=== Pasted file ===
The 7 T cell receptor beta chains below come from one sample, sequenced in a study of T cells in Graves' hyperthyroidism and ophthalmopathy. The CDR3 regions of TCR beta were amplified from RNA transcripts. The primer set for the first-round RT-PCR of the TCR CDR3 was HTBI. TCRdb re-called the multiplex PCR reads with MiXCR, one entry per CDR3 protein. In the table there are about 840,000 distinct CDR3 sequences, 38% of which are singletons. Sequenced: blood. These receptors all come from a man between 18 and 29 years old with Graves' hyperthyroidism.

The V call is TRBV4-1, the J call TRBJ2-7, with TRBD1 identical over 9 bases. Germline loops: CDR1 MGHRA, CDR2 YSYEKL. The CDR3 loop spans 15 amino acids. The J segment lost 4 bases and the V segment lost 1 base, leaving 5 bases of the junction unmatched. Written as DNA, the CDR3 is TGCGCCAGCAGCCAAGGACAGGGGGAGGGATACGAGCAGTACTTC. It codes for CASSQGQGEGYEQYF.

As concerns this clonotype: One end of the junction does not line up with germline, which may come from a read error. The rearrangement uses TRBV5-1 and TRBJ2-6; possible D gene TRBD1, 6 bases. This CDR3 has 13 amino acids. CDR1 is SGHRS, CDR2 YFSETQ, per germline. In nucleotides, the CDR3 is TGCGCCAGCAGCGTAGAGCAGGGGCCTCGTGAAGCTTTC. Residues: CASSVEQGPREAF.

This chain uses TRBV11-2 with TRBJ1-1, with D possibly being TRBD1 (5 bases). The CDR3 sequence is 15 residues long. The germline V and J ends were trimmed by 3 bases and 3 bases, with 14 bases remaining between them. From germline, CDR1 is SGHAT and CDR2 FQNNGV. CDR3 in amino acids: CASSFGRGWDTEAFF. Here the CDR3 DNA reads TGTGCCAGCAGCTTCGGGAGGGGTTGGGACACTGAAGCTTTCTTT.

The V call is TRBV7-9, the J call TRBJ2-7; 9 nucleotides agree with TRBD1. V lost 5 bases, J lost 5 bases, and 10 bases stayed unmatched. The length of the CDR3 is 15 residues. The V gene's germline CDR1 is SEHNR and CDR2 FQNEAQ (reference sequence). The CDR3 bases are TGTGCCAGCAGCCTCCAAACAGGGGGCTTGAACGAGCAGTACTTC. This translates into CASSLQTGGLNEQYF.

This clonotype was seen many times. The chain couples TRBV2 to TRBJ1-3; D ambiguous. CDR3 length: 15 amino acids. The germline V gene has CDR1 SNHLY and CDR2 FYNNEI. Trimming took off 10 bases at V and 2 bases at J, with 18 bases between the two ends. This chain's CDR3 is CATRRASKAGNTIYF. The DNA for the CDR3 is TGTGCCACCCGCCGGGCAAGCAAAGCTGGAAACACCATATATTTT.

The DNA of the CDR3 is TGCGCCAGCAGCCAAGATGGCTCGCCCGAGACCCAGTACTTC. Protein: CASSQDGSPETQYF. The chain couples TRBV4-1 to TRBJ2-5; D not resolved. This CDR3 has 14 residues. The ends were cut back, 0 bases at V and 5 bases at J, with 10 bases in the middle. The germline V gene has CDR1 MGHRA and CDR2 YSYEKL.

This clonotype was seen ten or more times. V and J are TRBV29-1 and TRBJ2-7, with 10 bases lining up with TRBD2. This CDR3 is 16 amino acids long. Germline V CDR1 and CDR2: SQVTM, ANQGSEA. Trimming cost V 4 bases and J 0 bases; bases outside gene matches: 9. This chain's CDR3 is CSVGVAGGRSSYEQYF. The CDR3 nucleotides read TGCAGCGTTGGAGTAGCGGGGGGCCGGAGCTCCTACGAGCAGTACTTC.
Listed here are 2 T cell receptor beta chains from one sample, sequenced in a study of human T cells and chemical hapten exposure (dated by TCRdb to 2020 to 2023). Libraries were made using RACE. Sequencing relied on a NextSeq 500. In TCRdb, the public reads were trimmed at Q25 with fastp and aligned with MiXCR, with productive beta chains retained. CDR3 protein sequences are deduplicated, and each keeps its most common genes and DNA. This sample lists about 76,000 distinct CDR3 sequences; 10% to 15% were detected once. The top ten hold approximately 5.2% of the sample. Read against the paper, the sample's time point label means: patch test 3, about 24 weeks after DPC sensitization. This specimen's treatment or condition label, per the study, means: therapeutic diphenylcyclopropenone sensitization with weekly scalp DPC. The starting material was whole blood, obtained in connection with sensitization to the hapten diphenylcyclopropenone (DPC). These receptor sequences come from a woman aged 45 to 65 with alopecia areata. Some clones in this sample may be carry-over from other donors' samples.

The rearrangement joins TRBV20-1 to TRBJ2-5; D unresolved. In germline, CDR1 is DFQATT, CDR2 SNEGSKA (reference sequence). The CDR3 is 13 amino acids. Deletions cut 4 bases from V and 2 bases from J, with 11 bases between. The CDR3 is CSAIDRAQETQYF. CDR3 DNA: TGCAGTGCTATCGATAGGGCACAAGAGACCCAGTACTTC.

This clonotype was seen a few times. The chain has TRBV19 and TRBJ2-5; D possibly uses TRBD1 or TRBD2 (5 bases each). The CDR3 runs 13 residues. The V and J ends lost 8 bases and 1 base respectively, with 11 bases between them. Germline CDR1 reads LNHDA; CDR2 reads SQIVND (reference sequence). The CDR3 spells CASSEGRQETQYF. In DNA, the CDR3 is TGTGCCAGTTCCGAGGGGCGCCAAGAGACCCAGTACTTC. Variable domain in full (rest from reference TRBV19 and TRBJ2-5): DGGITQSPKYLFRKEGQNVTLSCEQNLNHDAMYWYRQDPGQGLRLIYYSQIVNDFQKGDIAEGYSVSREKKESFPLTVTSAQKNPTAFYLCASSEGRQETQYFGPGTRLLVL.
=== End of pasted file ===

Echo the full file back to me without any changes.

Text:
The 7 T cell receptor beta chains below come from one sample, sequenced in a study of T cells in Graves' hyperthyroidism and ophthalmopathy. The CDR3 regions of TCR beta were amplified from RNA transcripts. The primer set for the first-round RT-PCR of the TCR CDR3 was HTBI. TCRdb re-called the multiplex PCR reads with MiXCR, one entry per CDR3 protein. In the table there are about 840,000 distinct CDR3 sequences, 38% of which are singletons. Sequenced: blood. These receptors all come from a man between 18 and 29 years old with Graves' hyperthyroidism.

The V call is TRBV4-1, the J call TRBJ2-7, with TRBD1 identical over 9 bases. Germline loops: CDR1 MGHRA, CDR2 YSYEKL. The CDR3 loop spans 15 amino acids. The J segment lost 4 bases and the V segment lost 1 base, leaving 5 bases of the junction unmatched. Written as DNA, the CDR3 is TGCGCCAGCAGCCAAGGACAGGGGGAGGGATACGAGCAGTACTTC. It codes for CASSQGQGEGYEQYF.

As concerns this clonotype: One end of the junction does not line up with germline, which may come from a read error. The rearrangement uses TRBV5-1 and TRBJ2-6; possible D gene TRBD1, 6 bases. This CDR3 has 13 amino acids. CDR1 is SGHRS, CDR2 YFSETQ, per germline. In nucleotides, the CDR3 is TGCGCCAGCAGCGTAGAGCAGGGGCCTCGTGAAGCTTTC. Residues: CASSVEQGPREAF.

This chain uses TRBV11-2 with TRBJ1-1, with D possibly being TRBD1 (5 bases). The CDR3 sequence is 15 residues long. The germline V and J ends were trimmed by 3 bases and 3 bases, with 14 bases remaining between them. From germline, CDR1 is SGHAT and CDR2 FQNNGV. CDR3 in amino acids: CASSFGRGWDTEAFF. Here the CDR3 DNA reads TGTGCCAGCAGCTTCGGGAGGGGTTGGGACACTGAAGCTTTCTTT.

The V call is TRBV7-9, the J call TRBJ2-7; 9 nucleotides agree with TRBD1. V lost 5 bases, J lost 5 bases, and 10 bases stayed unmatched. The length of the CDR3 is 15 residues. The V gene's germline CDR1 is SEHNR and CDR2 FQNEAQ (reference sequence). The CDR3 bases are TGTGCCAGCAGCCTCCAAACAGGGGGCTTGAACGAGCAGTACTTC. This translates into CASSLQTGGLNEQYF.

This clonotype was seen many times. The chain couples TRBV2 to TRBJ1-3; D ambiguous. CDR3 length: 15 amino acids. The germline V gene has CDR1 SNHLY and CDR2 FYNNEI. Trimming took off 10 bases at V and 2 bases at J, with 18 bases between the two ends. This chain's CDR3 is CATRRASKAGNTIYF. The DNA for the CDR3 is TGTGCCACCCGCCGGGCAAGCAAAGCTGGAAACACCATATATTTT.

The DNA of the CDR3 is TGCGCCAGCAGCCAAGATGGCTCGCCCGAGACCCAGTACTTC. Protein: CASSQDGSPETQYF. The chain couples TRBV4-1 to TRBJ2-5; D not resolved. This CDR3 has 14 residues. The ends were cut back, 0 bases at V and 5 bases at J, with 10 bases in the middle. The germline V gene has CDR1 MGHRA and CDR2 YSYEKL.

This clonotype was seen ten or more times. V and J are TRBV29-1 and TRBJ2-7, with 10 bases lining up with TRBD2. This CDR3 is 16 amino acids long. Germline V CDR1 and CDR2: SQVTM, ANQGSEA. Trimming cost V 4 bases and J 0 bases; bases outside gene matches: 9. This chain's CDR3 is CSVGVAGGRSSYEQYF. The CDR3 nucleotides read TGCAGCGTTGGAGTAGCGGGGGGCCGGAGCTCCTACGAGCAGTACTTC.
Listed here are 2 T cell receptor beta chains from one sample, sequenced in a study of human T cells and chemical hapten exposure (dated by TCRdb to 2020 to 2023). Libraries were made using RACE. Sequencing relied on a NextSeq 500. In TCRdb, the public reads were trimmed at Q25 with fastp and aligned with MiXCR, with productive beta chains retained. CDR3 protein sequences are deduplicated, and each keeps its most common genes and DNA. This sample lists about 76,000 distinct CDR3 sequences; 10% to 15% were detected once. The top ten hold approximately 5.2% of the sample. Read against the paper, the sample's time point label means: patch test 3, about 24 weeks after DPC sensitization. This specimen's treatment or condition label, per the study, means: therapeutic diphenylcyclopropenone sensitization with weekly scalp DPC. The starting material was whole blood, obtained in connection with sensitization to the hapten diphenylcyclopropenone (DPC). These receptor sequences come from a woman aged 45 to 65 with alopecia areata. Some clones in this sample may be carry-over from other donors' samples.

The rearrangement joins TRBV20-1 to TRBJ2-5; D unresolved. In germline, CDR1 is DFQATT, CDR2 SNEGSKA (reference sequence). The CDR3 is 13 amino acids. Deletions cut 4 bases from V and 2 bases from J, with 11 bases between. The CDR3 is CSAIDRAQETQYF. CDR3 DNA: TGCAGTGCTATCGATAGGGCACAAGAGACCCAGTACTTC.

This clonotype was seen a few times. The chain has TRBV19 and TRBJ2-5; D possibly uses TRBD1 or TRBD2 (5 bases each). The CDR3 runs 13 residues. The V and J ends lost 8 bases and 1 base respectively, with 11 bases between them. Germline CDR1 reads LNHDA; CDR2 reads SQIVND (reference sequence). The CDR3 spells CASSEGRQETQYF. In DNA, the CDR3 is TGTGCCAGTTCCGAGGGGCGCCAAGAGACCCAGTACTTC. Variable domain in full (rest from reference TRBV19 and TRBJ2-5): DGGITQSPKYLFRKEGQNVTLSCEQNLNHDAMYWYRQDPGQGLRLIYYSQIVNDFQKGDIAEGYSVSREKKESFPLTVTSAQKNPTAFYLCASSEGRQETQYFGPGTRLLVL.